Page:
While many of us have been springing forward every March and falling back each November, most of us have probably given little thought to where this practice comes from. And other than disrupting our sleep for a day or two, what purpose does Daylight Saving Time (DST) even serve?
What Is Daylight Saving Time?
You’re probably familiar with daylight saving time, but have you ever stopped to think about what it actually is? It’s fairly straightforward — it’s partly in the name, after all — but here’s the TLDR:
Basically, in North America, for a little under half the year, we live on what’s called Standard time. However, from March to November, we operate under DST. What that means is we either “fall back” in November — aka set the clocks back an hour — or “spring forward” an hour in March (aka set our clocks forward an hour).
What is daylight saving time supposed to accomplish? Glad you asked! In theory, the idea is that we’re adjusting our daily lives to get more sunlight (that’s where the “saving” part of the name comes into play). By springing forward as the days start to lengthen, we’re giving ourselves more evening daylight; by falling back in the winter, we’re taking advantage of the morning sunlight before the sun starts disappearing at 4 p.m. every day.
This year, daylight saving time ends on November 6th, 2022 (so don’t forget to set yourself a reminder and set those clocks back!!).
Whose Idea Was Daylight Saving Time, Anyway?
While most people think that Benjamin Franklin was the mastermind behind us tinkering with our clocks twice a year, that’s not entirely true. Benjamin Franklin penned an essay titled “An Economical Project,” where he threw out the idea of making the most of the daylight, but nothing ever really came of it. Ultimately, it would have been today’s equivalent of an op-ed.
The real mastermind behind changing the clocks biannually was William Willett, an Englishman who, in 1907, published a brochure entitled “The Waste of Daylight.” Arguing that people should enjoy the daylight as much as possible, Willet lobbied the British Parliament for these changes up until his death in 1915.
While Willet didn’t succeed in his native England, Germany adopted Daylight saving in 1916 to conserve energy during World War I. Unfortunately, William Willet wasn’t alive to see it, but England followed suit in 1917 for the same reasons — energy conservation. The United States would soon follow, switching to DST in March of 1918. The change was short-lived, however, as Daylight Saving Time was repealed in 1919 once the war was over.
Daylight Saving Time In America And Around The World
Fast forward to 1966, Congress passed the Uniform Time Act. This act put the adoption of Daylight Saving Time to a vote. Essentially, each state was given a choice to adopt DST or opt out. Ultimately, the bill was a success. Signed into law by President Lyndon Johnson on April 13, 1966, The Uniform Time Act mandated national start and end dates for Daylight Saving Time.
Just as Ben Franklin and William Willetts intended, Daylight Saving Time gave folks more time to enjoy the daylight after work. It provided for people to move their clocks one hour ahead in the spring and move them back one hour in the fall.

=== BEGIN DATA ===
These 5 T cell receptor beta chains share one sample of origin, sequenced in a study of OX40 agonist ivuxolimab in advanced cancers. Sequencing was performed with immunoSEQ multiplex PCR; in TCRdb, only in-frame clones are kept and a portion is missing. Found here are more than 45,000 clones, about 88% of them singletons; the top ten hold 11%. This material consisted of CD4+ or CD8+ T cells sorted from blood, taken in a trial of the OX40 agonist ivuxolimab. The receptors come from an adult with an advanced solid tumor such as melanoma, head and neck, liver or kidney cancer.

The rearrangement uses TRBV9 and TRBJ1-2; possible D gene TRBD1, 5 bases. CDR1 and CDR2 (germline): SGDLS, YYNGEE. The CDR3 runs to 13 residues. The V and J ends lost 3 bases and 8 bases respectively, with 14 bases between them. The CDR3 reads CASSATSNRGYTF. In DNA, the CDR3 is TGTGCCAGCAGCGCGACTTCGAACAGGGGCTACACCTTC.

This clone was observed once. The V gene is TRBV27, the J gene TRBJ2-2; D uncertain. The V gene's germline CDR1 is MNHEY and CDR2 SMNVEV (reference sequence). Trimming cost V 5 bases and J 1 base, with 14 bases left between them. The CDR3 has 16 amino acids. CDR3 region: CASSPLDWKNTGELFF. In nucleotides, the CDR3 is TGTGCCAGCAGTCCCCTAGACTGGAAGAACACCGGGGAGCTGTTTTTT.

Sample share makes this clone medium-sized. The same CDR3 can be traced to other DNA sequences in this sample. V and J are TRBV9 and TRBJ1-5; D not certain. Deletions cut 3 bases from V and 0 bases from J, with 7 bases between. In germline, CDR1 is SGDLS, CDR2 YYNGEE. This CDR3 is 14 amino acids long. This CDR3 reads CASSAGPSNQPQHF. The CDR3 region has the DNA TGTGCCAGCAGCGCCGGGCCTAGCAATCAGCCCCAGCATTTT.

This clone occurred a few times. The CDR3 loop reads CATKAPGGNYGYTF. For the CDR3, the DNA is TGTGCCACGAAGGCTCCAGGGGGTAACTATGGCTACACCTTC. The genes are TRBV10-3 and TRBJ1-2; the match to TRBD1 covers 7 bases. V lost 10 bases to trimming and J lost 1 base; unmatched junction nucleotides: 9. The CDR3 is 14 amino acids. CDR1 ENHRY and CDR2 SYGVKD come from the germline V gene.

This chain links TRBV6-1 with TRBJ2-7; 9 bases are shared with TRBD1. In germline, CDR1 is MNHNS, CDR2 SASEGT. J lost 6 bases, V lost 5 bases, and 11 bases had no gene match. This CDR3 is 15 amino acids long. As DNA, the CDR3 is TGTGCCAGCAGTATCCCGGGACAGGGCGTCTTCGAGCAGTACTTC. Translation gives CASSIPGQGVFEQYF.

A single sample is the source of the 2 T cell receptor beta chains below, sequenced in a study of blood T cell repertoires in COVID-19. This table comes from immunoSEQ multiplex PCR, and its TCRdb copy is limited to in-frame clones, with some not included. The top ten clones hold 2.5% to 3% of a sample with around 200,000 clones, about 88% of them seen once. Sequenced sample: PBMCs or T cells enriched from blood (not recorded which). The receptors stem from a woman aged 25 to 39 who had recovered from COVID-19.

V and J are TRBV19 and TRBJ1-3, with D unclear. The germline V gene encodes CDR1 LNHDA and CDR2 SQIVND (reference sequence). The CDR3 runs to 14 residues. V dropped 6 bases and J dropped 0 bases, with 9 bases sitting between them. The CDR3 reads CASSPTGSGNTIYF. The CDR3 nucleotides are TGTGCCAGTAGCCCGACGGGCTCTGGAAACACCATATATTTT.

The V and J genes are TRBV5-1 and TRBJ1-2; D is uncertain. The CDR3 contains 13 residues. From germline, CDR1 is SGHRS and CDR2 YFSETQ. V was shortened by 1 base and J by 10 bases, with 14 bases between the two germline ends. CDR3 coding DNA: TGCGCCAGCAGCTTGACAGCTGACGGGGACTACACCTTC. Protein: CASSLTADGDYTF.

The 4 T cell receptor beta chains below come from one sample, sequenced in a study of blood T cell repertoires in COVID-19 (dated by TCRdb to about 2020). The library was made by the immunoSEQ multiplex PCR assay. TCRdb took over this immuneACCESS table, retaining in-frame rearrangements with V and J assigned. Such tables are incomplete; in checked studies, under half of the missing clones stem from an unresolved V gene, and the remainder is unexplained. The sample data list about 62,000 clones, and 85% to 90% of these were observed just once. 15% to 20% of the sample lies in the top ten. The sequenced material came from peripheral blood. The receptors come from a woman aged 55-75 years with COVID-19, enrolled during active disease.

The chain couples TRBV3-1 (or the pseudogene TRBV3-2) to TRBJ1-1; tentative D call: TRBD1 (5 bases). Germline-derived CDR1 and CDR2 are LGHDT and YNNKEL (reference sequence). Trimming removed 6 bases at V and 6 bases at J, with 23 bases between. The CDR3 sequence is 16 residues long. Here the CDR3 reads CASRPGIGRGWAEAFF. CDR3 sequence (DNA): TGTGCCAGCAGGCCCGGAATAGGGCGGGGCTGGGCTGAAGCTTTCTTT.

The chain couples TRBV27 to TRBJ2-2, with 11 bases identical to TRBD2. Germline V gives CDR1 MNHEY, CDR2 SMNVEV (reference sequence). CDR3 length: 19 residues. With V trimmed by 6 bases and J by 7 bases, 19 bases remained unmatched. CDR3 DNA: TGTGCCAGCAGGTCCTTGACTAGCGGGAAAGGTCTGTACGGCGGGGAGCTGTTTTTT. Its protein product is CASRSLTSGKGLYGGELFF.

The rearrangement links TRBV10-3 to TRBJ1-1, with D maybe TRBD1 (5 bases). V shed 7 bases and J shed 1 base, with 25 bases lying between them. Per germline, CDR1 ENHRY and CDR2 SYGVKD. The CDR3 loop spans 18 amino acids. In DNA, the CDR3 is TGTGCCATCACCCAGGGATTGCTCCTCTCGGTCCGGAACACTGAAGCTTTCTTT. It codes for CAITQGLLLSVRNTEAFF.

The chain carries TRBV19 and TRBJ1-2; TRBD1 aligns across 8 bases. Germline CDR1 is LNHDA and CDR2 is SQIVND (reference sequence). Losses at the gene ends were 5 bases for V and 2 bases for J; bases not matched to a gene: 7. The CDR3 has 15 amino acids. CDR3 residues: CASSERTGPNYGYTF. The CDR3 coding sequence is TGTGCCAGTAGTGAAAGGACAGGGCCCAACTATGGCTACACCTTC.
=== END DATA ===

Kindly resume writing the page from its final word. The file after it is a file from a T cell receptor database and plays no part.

Today Daylight Saving Time is observed in 70 countries around the world, including
- New Zealand
- United Kingdom
- United States
The Ebb And Flow Of Daylight Saving Time
During the Arab-Israeli War in 1973, when the United States faced an oil embargo by OPEC, Congress ordered a year-long Daylight Saving Time, hoping to save energy in the face of massive oil and gas shortages in America. Initially proposed to run from January 1974 to April 1975, the plan didn’t work, and the United States switched back to Standard Time in October 1974.
The Sunshine Protection Act
A new bill (The Sunshine Protection Act) is being debated that will decide how we will manage this time going forward. Citing the biannual transitions’ risk to our heart health, its disruptions to our sleep, and its effects on our mental health, Senator Marco Rubio reintroduced the bill in March 2022.
In support of the bill, Rubio’s camp cites a host of potential benefits, including:
- A reduction in car crashes and car accidents
- Reduced risk for cardiac issues, stroke, and seasonal depression
- Benefits the economy (based on a study conducted by JPMorgan Chase, which found a drop in economic activity when DST ends)
- A reduction in childhood obesity (some studies show that increased activity may be a bi-product of extra daylight)
And while the Senate isn’t usually a place where we find cooperation and a meeting of the minds, the Sunshine Act is certainly one for the history books — the Senate unanimously passed the bill to make Daylight Saving Time permanent.
Despite unanimity in the Senate; the bill has come into some opposition. Of note is the stance taken by The American Academy of Sleep Medicine (AASM). While the organization “supports the elimination of the biannual time changes in March and November in favor of a national, fixed, year-round time in the U.S,” the organization is pushing for permanent standard time instead.
“Standard time is a better option than daylight saving time for our health, mood and well-being,” said AASM President Dr. Raman Malhotra in a press release on the topic. “By aligning our clock time more closely with the timing of the sun, standard time helps synchronize our bodies with our natural environment, which is optimal for our daytime functioning and nighttime sleep.”
Currently, the bill is stalled in the house. In addition to disagreements on certain language in the bill, lawmakers have several other issues at hand to address, like skyrocketing inflation and gun violence.
Ultimately, changing our clocks biannually falls to the bottom of the list. Should it spring back to the top and get passed, it would not take effect until November 2023.